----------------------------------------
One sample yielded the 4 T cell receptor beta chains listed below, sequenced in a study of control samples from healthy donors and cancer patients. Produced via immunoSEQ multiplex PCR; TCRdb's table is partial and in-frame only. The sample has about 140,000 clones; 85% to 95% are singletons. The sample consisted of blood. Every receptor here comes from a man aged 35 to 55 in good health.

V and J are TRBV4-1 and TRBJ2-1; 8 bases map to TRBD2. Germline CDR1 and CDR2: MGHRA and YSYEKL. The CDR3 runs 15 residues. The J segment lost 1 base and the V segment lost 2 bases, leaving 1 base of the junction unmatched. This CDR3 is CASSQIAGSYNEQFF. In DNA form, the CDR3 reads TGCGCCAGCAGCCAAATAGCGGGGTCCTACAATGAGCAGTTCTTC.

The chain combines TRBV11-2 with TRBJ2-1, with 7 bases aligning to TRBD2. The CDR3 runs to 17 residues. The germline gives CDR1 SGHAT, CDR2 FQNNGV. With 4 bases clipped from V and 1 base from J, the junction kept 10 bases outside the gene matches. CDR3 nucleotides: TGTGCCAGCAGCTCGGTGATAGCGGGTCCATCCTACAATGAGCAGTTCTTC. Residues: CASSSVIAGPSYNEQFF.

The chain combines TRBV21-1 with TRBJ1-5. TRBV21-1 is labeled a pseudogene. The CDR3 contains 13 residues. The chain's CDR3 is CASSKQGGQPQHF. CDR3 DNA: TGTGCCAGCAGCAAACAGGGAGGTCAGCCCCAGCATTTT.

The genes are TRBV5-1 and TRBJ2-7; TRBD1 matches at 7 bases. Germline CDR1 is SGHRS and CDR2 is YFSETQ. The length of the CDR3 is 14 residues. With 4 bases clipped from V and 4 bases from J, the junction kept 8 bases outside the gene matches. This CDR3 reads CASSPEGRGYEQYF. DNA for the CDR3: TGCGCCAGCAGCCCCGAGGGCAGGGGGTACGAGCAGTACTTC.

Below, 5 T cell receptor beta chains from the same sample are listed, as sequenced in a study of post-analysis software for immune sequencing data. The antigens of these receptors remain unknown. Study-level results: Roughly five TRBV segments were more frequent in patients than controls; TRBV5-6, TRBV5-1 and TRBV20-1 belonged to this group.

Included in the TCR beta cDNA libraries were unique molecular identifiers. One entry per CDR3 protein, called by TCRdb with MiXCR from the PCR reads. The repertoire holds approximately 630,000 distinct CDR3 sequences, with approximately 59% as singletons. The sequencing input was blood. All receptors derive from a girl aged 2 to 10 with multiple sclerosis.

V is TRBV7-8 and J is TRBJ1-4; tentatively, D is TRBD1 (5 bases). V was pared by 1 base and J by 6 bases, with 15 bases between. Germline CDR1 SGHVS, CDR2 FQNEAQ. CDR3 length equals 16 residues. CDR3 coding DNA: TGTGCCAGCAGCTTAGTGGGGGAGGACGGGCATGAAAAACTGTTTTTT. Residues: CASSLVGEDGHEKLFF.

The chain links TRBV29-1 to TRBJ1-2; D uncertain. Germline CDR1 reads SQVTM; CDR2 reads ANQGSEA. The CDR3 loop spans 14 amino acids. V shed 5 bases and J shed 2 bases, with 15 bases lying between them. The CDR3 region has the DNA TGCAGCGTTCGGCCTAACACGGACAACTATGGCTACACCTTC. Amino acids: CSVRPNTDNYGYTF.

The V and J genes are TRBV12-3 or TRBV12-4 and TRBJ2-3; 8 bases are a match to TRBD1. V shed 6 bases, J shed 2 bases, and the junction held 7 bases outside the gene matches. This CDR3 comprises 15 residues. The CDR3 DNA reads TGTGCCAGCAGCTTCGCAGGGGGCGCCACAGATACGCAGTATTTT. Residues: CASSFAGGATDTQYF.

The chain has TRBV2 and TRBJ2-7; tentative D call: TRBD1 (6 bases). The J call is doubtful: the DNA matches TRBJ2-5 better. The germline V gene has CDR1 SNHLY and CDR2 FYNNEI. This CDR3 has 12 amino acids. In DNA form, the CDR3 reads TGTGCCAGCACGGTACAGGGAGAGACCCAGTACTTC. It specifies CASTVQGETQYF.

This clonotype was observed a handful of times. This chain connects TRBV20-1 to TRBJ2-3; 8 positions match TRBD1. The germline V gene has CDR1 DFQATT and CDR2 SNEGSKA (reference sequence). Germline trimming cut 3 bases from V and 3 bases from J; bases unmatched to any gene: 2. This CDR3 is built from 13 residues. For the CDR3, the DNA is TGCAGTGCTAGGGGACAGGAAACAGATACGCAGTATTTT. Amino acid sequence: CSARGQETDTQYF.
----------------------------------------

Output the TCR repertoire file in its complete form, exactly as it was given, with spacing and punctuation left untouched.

One sample yielded the 4 T cell receptor beta chains listed below, sequenced in a study of control samples from healthy donors and cancer patients. Produced via immunoSEQ multiplex PCR; TCRdb's table is partial and in-frame only. The sample has about 140,000 clones; 85% to 95% are singletons. The sample consisted of blood. Every receptor here comes from a man aged 35 to 55 in good health.

V and J are TRBV4-1 and TRBJ2-1; 8 bases map to TRBD2. Germline CDR1 and CDR2: MGHRA and YSYEKL. The CDR3 runs 15 residues. The J segment lost 1 base and the V segment lost 2 bases, leaving 1 base of the junction unmatched. This CDR3 is CASSQIAGSYNEQFF. In DNA form, the CDR3 reads TGCGCCAGCAGCCAAATAGCGGGGTCCTACAATGAGCAGTTCTTC.

The chain combines TRBV11-2 with TRBJ2-1, with 7 bases aligning to TRBD2. The CDR3 runs to 17 residues. The germline gives CDR1 SGHAT, CDR2 FQNNGV. With 4 bases clipped from V and 1 base from J, the junction kept 10 bases outside the gene matches. CDR3 nucleotides: TGTGCCAGCAGCTCGGTGATAGCGGGTCCATCCTACAATGAGCAGTTCTTC. Residues: CASSSVIAGPSYNEQFF.

The chain combines TRBV21-1 with TRBJ1-5. TRBV21-1 is labeled a pseudogene. The CDR3 contains 13 residues. The chain's CDR3 is CASSKQGGQPQHF. CDR3 DNA: TGTGCCAGCAGCAAACAGGGAGGTCAGCCCCAGCATTTT.

The genes are TRBV5-1 and TRBJ2-7; TRBD1 matches at 7 bases. Germline CDR1 is SGHRS and CDR2 is YFSETQ. The length of the CDR3 is 14 residues. With 4 bases clipped from V and 4 bases from J, the junction kept 8 bases outside the gene matches. This CDR3 reads CASSPEGRGYEQYF. DNA for the CDR3: TGCGCCAGCAGCCCCGAGGGCAGGGGGTACGAGCAGTACTTC.

Below, 5 T cell receptor beta chains from the same sample are listed, as sequenced in a study of post-analysis software for immune sequencing data. The antigens of these receptors remain unknown. Study-level results: Roughly five TRBV segments were more frequent in patients than controls; TRBV5-6, TRBV5-1 and TRBV20-1 belonged to this group.

Included in the TCR beta cDNA libraries were unique molecular identifiers. One entry per CDR3 protein, called by TCRdb with MiXCR from the PCR reads. The repertoire holds approximately 630,000 distinct CDR3 sequences, with approximately 59% as singletons. The sequencing input was blood. All receptors derive from a girl aged 2 to 10 with multiple sclerosis.

V is TRBV7-8 and J is TRBJ1-4; tentatively, D is TRBD1 (5 bases). V was pared by 1 base and J by 6 bases, with 15 bases between. Germline CDR1 SGHVS, CDR2 FQNEAQ. CDR3 length equals 16 residues. CDR3 coding DNA: TGTGCCAGCAGCTTAGTGGGGGAGGACGGGCATGAAAAACTGTTTTTT. Residues: CASSLVGEDGHEKLFF.

The chain links TRBV29-1 to TRBJ1-2; D uncertain. Germline CDR1 reads SQVTM; CDR2 reads ANQGSEA. The CDR3 loop spans 14 amino acids. V shed 5 bases and J shed 2 bases, with 15 bases lying between them. The CDR3 region has the DNA TGCAGCGTTCGGCCTAACACGGACAACTATGGCTACACCTTC. Amino acids: CSVRPNTDNYGYTF.

The V and J genes are TRBV12-3 or TRBV12-4 and TRBJ2-3; 8 bases are a match to TRBD1. V shed 6 bases, J shed 2 bases, and the junction held 7 bases outside the gene matches. This CDR3 comprises 15 residues. The CDR3 DNA reads TGTGCCAGCAGCTTCGCAGGGGGCGCCACAGATACGCAGTATTTT. Residues: CASSFAGGATDTQYF.

The chain has TRBV2 and TRBJ2-7; tentative D call: TRBD1 (6 bases). The J call is doubtful: the DNA matches TRBJ2-5 better. The germline V gene has CDR1 SNHLY and CDR2 FYNNEI. This CDR3 has 12 amino acids. In DNA form, the CDR3 reads TGTGCCAGCACGGTACAGGGAGAGACCCAGTACTTC. It specifies CASTVQGETQYF.

This clonotype was observed a handful of times. This chain connects TRBV20-1 to TRBJ2-3; 8 positions match TRBD1. The germline V gene has CDR1 DFQATT and CDR2 SNEGSKA (reference sequence). Germline trimming cut 3 bases from V and 3 bases from J; bases unmatched to any gene: 2. This CDR3 is built from 13 residues. For the CDR3, the DNA is TGCAGTGCTAGGGGACAGGAAACAGATACGCAGTATTTT. Amino acid sequence: CSARGQETDTQYF.